Reading Antjie Krog’s latest volume of poetry translated into English, Synapse (Mede-wete in Afrikaans), I was faced with an old personal dilemma: How much hard work is too much in order to reach that moment where meaning and aesthetic pleasure reveal themselves to you as a poetry reader? I don’t have an adequate answer. Perhaps everyone’s threshold is different anyway. In the end all you have is your very individual frame of reference, as a friend recently reminded me.
In any poetry volume you will find poems which will immediately speak to you. Others will require a specific key to unlock a feeling of appreciation. Rereading, research, or exploration of context will eventually reward your effort. Some poems will forever remain inaccessible no matter the amount of goodwill you put in. And then there will be those which will simply leave you cold. The poems in Synapse fit into all these categories.
The volume is divided into two parts: The Yard and Four Efforts in Linguistic Synapse Tracing. The first part opens with a series of epigraphs which are followed by thirteen poems, all focused on the images of the yard and the farm. These I find the strongest and most captivating in the book. In the epigraphs we are introduced to spaces in which the land and its ownership take centre stage and gender roles are clearly defined. The poems speak of the death of a patriarch, familial roots which reach into a troubled past, grief, guilt, race relations, and the ancient questions of owning and belonging.
As the poem 11. fossilised tree trunk makes clear, everything is connected, embedded, echoed throughout history. And yet, everything changes: “after all the years we gurgle (the only outlasting ones) / burdened with the dying light and bloodsick with heritage / : the new ones prepare to enter the yard” (13. old yard). At the heart of one’s relationship with the land are beauty and language: “places that could always snap my skeleton into language / coil me into voices bore into my entrails / expose a certain wholeness of belonging as my deepest tongue / tear chorales and something like discord from my brain” (6. live the myth).
This is the kind of poetry that leaves one gasping for air, which opens up new spaces in one’s understanding and feeling about the past and everyday reality in this country.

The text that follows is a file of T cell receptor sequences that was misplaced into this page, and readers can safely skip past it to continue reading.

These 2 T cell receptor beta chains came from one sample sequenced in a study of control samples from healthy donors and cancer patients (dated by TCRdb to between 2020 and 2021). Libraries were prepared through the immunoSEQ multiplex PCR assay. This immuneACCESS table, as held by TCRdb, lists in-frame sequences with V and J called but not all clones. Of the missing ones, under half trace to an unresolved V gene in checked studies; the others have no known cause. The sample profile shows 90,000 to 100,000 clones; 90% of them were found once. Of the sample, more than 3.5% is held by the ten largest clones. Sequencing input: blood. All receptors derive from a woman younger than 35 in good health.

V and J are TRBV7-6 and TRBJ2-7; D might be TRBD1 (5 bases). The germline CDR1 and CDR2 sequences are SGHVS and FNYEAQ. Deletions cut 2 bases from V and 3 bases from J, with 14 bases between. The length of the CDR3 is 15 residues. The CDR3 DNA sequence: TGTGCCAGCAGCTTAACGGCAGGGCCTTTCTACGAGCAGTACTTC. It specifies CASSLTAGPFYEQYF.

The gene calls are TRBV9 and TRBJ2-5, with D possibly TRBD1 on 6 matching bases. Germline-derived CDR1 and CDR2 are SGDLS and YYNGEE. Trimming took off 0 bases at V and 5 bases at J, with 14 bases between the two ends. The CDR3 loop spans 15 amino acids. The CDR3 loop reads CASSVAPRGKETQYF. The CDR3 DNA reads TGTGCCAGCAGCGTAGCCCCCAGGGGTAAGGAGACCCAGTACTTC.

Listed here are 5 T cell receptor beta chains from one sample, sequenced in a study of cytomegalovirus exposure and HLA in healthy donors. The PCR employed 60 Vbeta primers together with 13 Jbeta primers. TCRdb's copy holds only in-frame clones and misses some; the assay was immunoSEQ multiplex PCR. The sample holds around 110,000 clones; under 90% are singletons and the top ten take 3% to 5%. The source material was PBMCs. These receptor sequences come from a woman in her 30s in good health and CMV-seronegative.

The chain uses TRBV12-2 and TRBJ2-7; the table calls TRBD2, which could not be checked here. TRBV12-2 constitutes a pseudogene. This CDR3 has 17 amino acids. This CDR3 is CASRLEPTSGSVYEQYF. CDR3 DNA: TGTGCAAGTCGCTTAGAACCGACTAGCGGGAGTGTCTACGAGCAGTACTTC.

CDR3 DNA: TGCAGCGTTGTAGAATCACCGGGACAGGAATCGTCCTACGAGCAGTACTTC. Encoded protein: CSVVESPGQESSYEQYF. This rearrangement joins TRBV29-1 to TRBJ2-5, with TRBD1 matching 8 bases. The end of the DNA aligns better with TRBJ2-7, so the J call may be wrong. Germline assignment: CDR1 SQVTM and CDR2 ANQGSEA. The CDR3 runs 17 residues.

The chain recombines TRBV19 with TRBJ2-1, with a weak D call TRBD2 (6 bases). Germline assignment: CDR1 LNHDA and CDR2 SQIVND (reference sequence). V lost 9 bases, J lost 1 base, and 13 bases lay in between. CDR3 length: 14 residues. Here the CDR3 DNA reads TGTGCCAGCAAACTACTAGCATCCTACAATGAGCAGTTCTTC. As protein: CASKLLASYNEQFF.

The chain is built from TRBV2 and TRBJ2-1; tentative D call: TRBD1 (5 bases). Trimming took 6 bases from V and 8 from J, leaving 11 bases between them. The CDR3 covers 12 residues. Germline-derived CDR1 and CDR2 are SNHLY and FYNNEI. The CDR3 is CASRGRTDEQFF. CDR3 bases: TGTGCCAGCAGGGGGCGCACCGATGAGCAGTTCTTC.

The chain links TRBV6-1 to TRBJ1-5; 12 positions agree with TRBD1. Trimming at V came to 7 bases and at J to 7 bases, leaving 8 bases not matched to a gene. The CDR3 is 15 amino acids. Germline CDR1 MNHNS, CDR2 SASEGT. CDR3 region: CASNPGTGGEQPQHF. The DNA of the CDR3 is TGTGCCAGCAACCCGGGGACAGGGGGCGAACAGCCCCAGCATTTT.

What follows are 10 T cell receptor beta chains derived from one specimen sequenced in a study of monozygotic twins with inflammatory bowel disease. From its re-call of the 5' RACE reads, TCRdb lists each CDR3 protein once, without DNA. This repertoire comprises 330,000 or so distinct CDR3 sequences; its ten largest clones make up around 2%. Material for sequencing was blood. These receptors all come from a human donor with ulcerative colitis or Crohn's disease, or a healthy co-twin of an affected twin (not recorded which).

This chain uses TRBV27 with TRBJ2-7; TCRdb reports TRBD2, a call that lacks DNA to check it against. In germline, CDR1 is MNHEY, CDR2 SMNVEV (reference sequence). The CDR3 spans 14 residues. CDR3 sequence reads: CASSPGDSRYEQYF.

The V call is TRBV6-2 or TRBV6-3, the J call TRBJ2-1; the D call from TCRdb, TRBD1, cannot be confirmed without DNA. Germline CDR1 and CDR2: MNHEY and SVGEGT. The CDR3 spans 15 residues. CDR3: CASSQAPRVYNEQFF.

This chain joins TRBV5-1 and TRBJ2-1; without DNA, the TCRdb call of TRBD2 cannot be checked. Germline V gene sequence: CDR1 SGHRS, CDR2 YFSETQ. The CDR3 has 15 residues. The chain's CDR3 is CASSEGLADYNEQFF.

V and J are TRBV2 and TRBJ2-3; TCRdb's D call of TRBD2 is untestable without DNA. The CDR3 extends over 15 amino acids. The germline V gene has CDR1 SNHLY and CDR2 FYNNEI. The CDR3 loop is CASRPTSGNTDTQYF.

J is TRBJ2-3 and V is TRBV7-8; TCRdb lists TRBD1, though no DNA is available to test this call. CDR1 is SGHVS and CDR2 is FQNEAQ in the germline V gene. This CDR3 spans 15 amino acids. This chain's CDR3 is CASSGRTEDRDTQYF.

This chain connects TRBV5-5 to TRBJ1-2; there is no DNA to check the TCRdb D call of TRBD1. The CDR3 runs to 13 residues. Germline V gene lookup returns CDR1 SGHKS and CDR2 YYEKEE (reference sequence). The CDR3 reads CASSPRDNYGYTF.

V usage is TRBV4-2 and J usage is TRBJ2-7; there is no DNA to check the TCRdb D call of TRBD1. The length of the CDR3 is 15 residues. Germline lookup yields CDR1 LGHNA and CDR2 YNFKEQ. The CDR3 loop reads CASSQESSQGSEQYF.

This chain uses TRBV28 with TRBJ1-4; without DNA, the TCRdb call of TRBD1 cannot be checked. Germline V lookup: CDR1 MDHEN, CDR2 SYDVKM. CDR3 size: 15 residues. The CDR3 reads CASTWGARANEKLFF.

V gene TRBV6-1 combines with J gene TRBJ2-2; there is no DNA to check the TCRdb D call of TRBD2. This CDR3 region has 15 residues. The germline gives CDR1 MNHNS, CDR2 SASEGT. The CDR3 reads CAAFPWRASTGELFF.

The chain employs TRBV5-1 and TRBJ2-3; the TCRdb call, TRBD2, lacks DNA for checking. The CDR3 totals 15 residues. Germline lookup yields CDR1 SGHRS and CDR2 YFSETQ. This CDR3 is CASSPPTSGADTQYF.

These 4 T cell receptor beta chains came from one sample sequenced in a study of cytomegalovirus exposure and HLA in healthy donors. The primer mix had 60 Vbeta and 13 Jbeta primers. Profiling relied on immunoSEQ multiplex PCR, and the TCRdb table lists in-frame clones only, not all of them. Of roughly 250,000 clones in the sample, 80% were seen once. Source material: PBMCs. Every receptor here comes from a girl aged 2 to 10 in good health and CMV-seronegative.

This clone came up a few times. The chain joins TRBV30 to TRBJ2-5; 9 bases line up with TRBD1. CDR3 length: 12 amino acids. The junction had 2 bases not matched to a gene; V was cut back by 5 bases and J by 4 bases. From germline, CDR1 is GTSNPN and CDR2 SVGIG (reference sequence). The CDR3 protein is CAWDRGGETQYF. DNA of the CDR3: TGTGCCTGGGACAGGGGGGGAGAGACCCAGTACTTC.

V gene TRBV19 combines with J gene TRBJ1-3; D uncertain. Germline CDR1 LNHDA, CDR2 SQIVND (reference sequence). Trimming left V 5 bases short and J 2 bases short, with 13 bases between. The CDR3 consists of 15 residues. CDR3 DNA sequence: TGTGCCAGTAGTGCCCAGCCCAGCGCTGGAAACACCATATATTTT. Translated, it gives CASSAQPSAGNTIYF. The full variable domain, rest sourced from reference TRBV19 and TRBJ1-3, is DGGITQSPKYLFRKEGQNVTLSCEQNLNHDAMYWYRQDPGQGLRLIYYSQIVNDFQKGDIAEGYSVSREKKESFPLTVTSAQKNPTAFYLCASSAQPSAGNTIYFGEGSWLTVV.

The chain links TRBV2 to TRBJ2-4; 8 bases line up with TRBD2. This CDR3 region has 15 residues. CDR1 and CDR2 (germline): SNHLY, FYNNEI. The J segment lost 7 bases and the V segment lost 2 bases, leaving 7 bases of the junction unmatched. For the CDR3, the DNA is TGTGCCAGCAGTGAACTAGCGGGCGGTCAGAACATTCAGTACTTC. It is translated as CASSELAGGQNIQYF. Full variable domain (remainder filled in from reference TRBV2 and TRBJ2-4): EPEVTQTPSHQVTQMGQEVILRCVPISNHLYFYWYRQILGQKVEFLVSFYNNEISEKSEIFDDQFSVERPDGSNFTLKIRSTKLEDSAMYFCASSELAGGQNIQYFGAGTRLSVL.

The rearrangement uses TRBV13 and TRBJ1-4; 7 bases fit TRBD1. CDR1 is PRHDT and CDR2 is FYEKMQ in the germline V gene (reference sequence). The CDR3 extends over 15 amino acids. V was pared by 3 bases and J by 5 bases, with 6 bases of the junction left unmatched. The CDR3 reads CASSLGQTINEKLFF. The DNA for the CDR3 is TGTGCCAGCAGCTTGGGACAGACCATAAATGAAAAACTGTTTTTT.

The Yard continues with poems which grapple with morality and reconciliation. The idea of interconnectedness is challenged in hold your ear to the tear in the skin of my country where already the format of the poem signals separate spheres of understanding the concept of forgiveness. The words of the speaker of the first section, Cynthia Ngewu, who testified in front of the Truth and Reconciliation Commission about the murder of her son, one of the Guguletu Seven, cascade onto the page like a waterfall. The neat couplets which follow represent an ordered attempt to understand the motives and worldviews of the officer who was involved in the killing. In the end, we are told, “it was futile to try to weave interconnectedness into / the concrete bunker that lives inside Mr Barnard’s whiteness”.
The bleakness of moving beyond such divisions is captured in miracle where South Africa’s relatively peaceful liberation is juxtaposed with present-day, all-consuming greed and violence: “we have become the prey of ourselves caught up / in ethnic avarice and total incapacity for vision”.
More intimate poems about ageing, memory, grand-motherhood, domesticity, or the I-you constellation of lovers reveal the wonders of the world along deeper philosophical questions about our capabilities and responsibilities. The tone ranges from sombre to light-hearted. Krog is one of the few poets out there who can smuggle Skype, wifi, the Internet and memory sticks into poetry and make them look as if they almost belonged. Also, when she swears, she makes it count.
The poem convivium astounds with its breadth: “what use my caress in the breath-earthed night if a centre- / less universe opens space in the nonexistent for dark / matter to overpower a few broken beads of light?” The poem, like the human body at the core of its universe, “tuneforks such abundance”.
Apart from a handful exceptions, especially the Lament on the death of Mandela, the latter part of the volume, specifically the obfuscated Four Efforts in Linguistic Synapse Tracing left me baffled. The tightness and clarity of the preceding poems dissolved in musings where it became more and more difficult to follow the poet on her journey. The academic in me insisted I persevere and come to grips with the pieces, but the Sunday morning reader just wanted to return to the earlier poems in the collection or open another book. The Sunday morning reader won.
by Antjie Krog
translated by Karen Press
Human & Rousseau, 2014
A ‘butchered’ version of this review appeared in the Cape Times on 19 December 2014, p. 12.